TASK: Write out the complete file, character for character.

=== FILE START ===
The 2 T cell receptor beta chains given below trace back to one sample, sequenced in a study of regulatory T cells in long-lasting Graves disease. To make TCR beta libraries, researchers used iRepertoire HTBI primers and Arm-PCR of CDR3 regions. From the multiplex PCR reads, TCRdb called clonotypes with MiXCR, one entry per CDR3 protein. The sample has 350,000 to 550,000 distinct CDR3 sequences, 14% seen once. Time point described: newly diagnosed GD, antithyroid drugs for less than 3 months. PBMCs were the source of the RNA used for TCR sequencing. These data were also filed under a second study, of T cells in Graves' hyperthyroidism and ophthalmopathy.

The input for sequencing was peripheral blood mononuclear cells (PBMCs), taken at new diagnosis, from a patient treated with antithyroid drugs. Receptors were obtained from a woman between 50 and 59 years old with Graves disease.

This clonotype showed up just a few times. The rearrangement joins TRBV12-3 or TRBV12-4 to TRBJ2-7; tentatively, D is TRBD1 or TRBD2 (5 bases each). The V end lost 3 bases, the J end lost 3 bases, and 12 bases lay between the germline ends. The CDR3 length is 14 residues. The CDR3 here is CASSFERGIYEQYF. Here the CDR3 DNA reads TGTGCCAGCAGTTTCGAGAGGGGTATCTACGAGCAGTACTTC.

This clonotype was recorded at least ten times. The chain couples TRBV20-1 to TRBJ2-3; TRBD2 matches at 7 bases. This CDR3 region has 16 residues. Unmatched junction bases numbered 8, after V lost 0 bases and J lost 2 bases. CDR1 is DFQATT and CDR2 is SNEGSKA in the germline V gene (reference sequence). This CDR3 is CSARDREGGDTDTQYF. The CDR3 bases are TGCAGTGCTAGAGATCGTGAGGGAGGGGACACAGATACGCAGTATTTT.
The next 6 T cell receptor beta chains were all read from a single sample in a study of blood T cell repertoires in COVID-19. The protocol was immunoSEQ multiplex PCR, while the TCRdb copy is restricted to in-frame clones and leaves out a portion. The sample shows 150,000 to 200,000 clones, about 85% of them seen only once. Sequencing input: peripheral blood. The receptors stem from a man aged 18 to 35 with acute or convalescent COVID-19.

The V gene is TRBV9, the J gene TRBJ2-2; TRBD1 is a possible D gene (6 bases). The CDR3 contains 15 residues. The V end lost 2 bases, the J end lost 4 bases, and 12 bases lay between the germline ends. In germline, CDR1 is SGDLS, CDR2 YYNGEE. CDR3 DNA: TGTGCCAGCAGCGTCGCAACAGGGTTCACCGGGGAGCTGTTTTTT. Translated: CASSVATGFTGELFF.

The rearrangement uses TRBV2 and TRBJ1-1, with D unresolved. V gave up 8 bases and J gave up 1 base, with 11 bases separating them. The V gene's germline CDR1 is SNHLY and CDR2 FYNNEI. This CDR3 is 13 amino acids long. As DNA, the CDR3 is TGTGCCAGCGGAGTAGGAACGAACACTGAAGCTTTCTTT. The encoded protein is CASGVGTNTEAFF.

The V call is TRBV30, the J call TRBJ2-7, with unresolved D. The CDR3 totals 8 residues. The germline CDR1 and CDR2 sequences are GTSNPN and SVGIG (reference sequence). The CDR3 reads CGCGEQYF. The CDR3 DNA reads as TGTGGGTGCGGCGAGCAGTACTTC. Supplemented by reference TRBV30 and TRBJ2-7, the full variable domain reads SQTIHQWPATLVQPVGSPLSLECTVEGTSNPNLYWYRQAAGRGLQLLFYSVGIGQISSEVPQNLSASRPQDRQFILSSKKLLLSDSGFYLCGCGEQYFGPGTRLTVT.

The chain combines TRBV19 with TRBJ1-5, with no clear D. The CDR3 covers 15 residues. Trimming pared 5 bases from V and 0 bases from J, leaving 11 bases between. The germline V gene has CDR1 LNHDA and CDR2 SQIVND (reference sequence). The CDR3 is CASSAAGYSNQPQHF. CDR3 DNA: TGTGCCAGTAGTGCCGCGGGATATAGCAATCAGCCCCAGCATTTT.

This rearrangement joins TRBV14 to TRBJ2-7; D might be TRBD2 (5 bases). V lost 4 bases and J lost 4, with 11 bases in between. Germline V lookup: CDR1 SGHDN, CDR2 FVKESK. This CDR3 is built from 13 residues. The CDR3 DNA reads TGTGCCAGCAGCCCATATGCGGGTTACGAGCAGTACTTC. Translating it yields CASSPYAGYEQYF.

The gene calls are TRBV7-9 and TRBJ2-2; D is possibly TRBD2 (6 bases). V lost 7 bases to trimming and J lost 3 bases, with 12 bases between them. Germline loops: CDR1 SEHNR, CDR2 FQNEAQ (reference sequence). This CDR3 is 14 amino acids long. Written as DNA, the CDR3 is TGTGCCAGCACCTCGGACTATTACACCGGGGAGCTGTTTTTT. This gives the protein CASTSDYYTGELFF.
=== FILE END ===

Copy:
The 2 T cell receptor beta chains given below trace back to one sample, sequenced in a study of regulatory T cells in long-lasting Graves disease. To make TCR beta libraries, researchers used iRepertoire HTBI primers and Arm-PCR of CDR3 regions. From the multiplex PCR reads, TCRdb called clonotypes with MiXCR, one entry per CDR3 protein. The sample has 350,000 to 550,000 distinct CDR3 sequences, 14% seen once. Time point described: newly diagnosed GD, antithyroid drugs for less than 3 months. PBMCs were the source of the RNA used for TCR sequencing. These data were also filed under a second study, of T cells in Graves' hyperthyroidism and ophthalmopathy.

The input for sequencing was peripheral blood mononuclear cells (PBMCs), taken at new diagnosis, from a patient treated with antithyroid drugs. Receptors were obtained from a woman between 50 and 59 years old with Graves disease.

This clonotype showed up just a few times. The rearrangement joins TRBV12-3 or TRBV12-4 to TRBJ2-7; tentatively, D is TRBD1 or TRBD2 (5 bases each). The V end lost 3 bases, the J end lost 3 bases, and 12 bases lay between the germline ends. The CDR3 length is 14 residues. The CDR3 here is CASSFERGIYEQYF. Here the CDR3 DNA reads TGTGCCAGCAGTTTCGAGAGGGGTATCTACGAGCAGTACTTC.

This clonotype was recorded at least ten times. The chain couples TRBV20-1 to TRBJ2-3; TRBD2 matches at 7 bases. This CDR3 region has 16 residues. Unmatched junction bases numbered 8, after V lost 0 bases and J lost 2 bases. CDR1 is DFQATT and CDR2 is SNEGSKA in the germline V gene (reference sequence). This CDR3 is CSARDREGGDTDTQYF. The CDR3 bases are TGCAGTGCTAGAGATCGTGAGGGAGGGGACACAGATACGCAGTATTTT.
The next 6 T cell receptor beta chains were all read from a single sample in a study of blood T cell repertoires in COVID-19. The protocol was immunoSEQ multiplex PCR, while the TCRdb copy is restricted to in-frame clones and leaves out a portion. The sample shows 150,000 to 200,000 clones, about 85% of them seen only once. Sequencing input: peripheral blood. The receptors stem from a man aged 18 to 35 with acute or convalescent COVID-19.

The V gene is TRBV9, the J gene TRBJ2-2; TRBD1 is a possible D gene (6 bases). The CDR3 contains 15 residues. The V end lost 2 bases, the J end lost 4 bases, and 12 bases lay between the germline ends. In germline, CDR1 is SGDLS, CDR2 YYNGEE. CDR3 DNA: TGTGCCAGCAGCGTCGCAACAGGGTTCACCGGGGAGCTGTTTTTT. Translated: CASSVATGFTGELFF.

The rearrangement uses TRBV2 and TRBJ1-1, with D unresolved. V gave up 8 bases and J gave up 1 base, with 11 bases separating them. The V gene's germline CDR1 is SNHLY and CDR2 FYNNEI. This CDR3 is 13 amino acids long. As DNA, the CDR3 is TGTGCCAGCGGAGTAGGAACGAACACTGAAGCTTTCTTT. The encoded protein is CASGVGTNTEAFF.

The V call is TRBV30, the J call TRBJ2-7, with unresolved D. The CDR3 totals 8 residues. The germline CDR1 and CDR2 sequences are GTSNPN and SVGIG (reference sequence). The CDR3 reads CGCGEQYF. The CDR3 DNA reads as TGTGGGTGCGGCGAGCAGTACTTC. Supplemented by reference TRBV30 and TRBJ2-7, the full variable domain reads SQTIHQWPATLVQPVGSPLSLECTVEGTSNPNLYWYRQAAGRGLQLLFYSVGIGQISSEVPQNLSASRPQDRQFILSSKKLLLSDSGFYLCGCGEQYFGPGTRLTVT.

The chain combines TRBV19 with TRBJ1-5, with no clear D. The CDR3 covers 15 residues. Trimming pared 5 bases from V and 0 bases from J, leaving 11 bases between. The germline V gene has CDR1 LNHDA and CDR2 SQIVND (reference sequence). The CDR3 is CASSAAGYSNQPQHF. CDR3 DNA: TGTGCCAGTAGTGCCGCGGGATATAGCAATCAGCCCCAGCATTTT.

This rearrangement joins TRBV14 to TRBJ2-7; D might be TRBD2 (5 bases). V lost 4 bases and J lost 4, with 11 bases in between. Germline V lookup: CDR1 SGHDN, CDR2 FVKESK. This CDR3 is built from 13 residues. The CDR3 DNA reads TGTGCCAGCAGCCCATATGCGGGTTACGAGCAGTACTTC. Translating it yields CASSPYAGYEQYF.

The gene calls are TRBV7-9 and TRBJ2-2; D is possibly TRBD2 (6 bases). V lost 7 bases to trimming and J lost 3 bases, with 12 bases between them. Germline loops: CDR1 SEHNR, CDR2 FQNEAQ (reference sequence). This CDR3 is 14 amino acids long. Written as DNA, the CDR3 is TGTGCCAGCACCTCGGACTATTACACCGGGGAGCTGTTTTTT. This gives the protein CASTSDYYTGELFF.